Timothy grass pollen allergen extract is contraindicated in patients with severe, unstable, or uncontrolled asthma (e.g., status asthmaticus or acute bronchospasm). Patients with recurrent asthma exacerbations should be reevaluated for appropriateness of therapy and discontinuation should be considered. The extract may not be suitable for patients who have acute or chronic compromised lung function (e.g., asthma, chronic lung disease (CLD), chronic obstructive pulmonary disease (COPD), or emphysema) that may reduce the patient's ability to survive a serious allergic reaction or increase the risk of adverse reactions after epinephrine administration. The extract has not been studied in patients with moderate or severe asthma or in those who require daily medications for asthma treatment.

    Dental work, inflammation

    Patients with any type of oral inflammation (e.g., oral lichen planus, mouth ulcers, or thrush) or oral wounds, such as those after dental work or oral surgery, should not receive Timothy grass pollen allergen extract until complete healing of the oral cavity occurs.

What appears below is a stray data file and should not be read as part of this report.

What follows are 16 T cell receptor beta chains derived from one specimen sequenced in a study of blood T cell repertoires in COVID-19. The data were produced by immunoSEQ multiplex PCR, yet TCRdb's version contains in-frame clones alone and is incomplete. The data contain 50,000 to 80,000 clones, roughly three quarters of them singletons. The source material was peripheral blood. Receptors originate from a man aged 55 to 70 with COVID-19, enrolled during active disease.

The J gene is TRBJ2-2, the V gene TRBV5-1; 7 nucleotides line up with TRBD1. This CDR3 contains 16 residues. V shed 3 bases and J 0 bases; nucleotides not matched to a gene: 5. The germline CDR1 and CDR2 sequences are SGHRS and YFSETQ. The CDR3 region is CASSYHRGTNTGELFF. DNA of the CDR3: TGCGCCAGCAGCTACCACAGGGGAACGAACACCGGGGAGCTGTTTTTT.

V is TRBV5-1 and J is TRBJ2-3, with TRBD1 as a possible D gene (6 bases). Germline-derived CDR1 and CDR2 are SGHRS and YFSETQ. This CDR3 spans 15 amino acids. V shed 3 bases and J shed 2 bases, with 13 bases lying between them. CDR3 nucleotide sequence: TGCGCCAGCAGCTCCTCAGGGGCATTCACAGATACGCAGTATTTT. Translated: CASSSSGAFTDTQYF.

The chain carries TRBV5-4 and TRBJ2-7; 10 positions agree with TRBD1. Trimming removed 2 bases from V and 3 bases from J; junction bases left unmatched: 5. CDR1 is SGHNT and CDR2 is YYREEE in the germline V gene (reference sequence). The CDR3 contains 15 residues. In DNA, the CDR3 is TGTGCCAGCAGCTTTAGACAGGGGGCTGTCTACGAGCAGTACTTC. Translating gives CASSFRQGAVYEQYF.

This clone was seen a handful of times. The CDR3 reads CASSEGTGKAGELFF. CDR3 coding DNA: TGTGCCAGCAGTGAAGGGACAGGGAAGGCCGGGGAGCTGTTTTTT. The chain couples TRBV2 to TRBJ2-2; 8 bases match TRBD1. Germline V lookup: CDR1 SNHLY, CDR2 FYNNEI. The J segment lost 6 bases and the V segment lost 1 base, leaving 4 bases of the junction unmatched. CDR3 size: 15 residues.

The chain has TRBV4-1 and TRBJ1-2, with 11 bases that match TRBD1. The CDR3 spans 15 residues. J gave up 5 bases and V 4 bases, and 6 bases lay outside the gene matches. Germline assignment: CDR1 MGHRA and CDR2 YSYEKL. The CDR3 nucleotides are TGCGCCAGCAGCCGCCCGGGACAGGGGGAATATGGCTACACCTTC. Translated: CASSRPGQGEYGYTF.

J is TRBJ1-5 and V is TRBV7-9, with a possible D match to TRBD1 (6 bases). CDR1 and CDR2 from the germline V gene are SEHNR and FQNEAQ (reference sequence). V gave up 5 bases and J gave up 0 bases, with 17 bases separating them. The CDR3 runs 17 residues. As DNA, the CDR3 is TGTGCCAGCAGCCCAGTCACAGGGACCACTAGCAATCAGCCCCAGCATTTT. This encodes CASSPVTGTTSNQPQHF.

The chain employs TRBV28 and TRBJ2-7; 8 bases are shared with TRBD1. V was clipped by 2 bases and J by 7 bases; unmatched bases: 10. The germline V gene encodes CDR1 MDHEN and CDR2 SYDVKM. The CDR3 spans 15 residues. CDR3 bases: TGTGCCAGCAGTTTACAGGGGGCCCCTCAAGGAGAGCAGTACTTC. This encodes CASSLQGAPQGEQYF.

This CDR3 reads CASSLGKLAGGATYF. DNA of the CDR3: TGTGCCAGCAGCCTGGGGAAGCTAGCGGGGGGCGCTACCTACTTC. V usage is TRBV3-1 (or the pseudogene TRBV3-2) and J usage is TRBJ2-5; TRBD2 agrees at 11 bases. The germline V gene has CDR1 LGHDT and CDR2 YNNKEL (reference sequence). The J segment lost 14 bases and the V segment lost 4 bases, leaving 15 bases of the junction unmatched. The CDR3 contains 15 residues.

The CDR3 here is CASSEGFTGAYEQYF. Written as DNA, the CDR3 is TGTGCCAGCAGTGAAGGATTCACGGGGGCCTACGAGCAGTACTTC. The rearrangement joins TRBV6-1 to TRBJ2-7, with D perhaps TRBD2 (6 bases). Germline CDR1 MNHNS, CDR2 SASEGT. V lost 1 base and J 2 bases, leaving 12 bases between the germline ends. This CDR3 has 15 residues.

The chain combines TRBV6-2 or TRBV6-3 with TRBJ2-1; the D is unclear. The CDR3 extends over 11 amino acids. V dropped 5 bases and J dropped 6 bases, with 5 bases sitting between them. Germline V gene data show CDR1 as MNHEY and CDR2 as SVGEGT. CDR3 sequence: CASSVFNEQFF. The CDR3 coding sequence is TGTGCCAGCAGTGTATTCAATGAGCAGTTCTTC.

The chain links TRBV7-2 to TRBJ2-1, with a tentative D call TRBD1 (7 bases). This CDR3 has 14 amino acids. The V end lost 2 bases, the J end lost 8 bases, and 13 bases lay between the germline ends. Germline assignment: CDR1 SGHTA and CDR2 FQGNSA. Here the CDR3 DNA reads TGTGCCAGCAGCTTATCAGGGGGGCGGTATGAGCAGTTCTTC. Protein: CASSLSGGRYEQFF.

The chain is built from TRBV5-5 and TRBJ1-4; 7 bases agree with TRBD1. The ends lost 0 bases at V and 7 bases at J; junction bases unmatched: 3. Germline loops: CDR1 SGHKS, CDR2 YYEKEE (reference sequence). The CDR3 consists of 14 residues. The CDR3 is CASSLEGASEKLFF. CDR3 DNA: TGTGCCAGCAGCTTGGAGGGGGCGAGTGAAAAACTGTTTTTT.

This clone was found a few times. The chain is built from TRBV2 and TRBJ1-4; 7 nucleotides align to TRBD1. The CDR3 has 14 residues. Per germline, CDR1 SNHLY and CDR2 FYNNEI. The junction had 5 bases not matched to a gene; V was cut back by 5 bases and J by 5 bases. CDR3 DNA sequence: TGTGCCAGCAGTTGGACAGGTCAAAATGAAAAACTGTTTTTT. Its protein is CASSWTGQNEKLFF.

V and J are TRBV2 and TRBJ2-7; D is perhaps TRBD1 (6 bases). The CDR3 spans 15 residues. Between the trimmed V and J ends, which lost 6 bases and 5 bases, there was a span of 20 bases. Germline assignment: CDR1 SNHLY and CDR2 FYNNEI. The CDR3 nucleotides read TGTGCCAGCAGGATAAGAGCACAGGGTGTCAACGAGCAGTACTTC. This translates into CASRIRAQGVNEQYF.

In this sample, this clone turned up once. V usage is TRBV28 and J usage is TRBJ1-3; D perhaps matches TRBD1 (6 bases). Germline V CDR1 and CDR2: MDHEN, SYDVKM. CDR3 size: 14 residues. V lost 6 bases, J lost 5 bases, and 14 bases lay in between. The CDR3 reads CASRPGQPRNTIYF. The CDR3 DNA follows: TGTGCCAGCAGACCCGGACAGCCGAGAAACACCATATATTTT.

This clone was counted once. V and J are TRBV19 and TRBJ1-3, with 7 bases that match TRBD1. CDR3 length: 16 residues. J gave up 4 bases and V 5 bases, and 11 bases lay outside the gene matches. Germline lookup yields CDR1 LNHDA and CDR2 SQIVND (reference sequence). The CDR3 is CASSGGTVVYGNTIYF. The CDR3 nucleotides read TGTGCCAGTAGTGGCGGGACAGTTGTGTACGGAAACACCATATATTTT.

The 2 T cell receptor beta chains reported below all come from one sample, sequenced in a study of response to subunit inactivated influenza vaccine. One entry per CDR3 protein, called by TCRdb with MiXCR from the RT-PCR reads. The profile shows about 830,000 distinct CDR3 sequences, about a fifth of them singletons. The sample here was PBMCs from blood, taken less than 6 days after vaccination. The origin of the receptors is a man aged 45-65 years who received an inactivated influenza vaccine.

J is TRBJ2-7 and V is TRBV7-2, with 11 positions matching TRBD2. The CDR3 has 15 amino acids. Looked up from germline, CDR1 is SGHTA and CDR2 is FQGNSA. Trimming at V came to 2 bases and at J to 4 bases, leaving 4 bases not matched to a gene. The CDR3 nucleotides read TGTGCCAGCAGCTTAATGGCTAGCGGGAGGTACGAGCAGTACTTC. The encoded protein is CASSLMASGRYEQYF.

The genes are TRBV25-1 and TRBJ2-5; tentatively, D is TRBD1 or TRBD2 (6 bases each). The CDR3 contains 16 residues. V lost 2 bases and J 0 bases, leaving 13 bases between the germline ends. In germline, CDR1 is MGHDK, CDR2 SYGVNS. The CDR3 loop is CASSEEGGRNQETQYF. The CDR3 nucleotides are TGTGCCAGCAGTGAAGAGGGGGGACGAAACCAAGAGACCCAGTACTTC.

Eosinophilic esophagitis

    Timothy grass pollen allergen extract is contraindicated in patients with a history of eosinophilic esophagitis. Discontinue the extract in patients who experience severe or persistent gastro-esophageal symptoms (e.g., dysphagia, chest pain) and consider a diagnosis of eosinophilic esophagitis.

    Pregnancy

    Available data on timothy grass pollen allergen extract administered to pregnant women are insufficient to inform associated risks in pregnancy. In a fetal/embryo developmental toxicity study performed in mice, administration of timothy grass pollen allergen extract during gestation did not reveal adverse developmental outcomes in fetuses.[56988]

    Breast-feeding

    According to the manufacturer, Timothy grass pollen allergen extract should be used with caution in breast-feeding women. It is not known if the extract is excreted into human breast milk. Consider the benefits of breast-feeding, the risk of potential infant drug exposure, and the risk of an untreated or inadequately treated condition. If a breast-feeding infant experiences an adverse effect related to a maternally ingested drug, healthcare providers are encouraged to report the adverse effect to the FDA.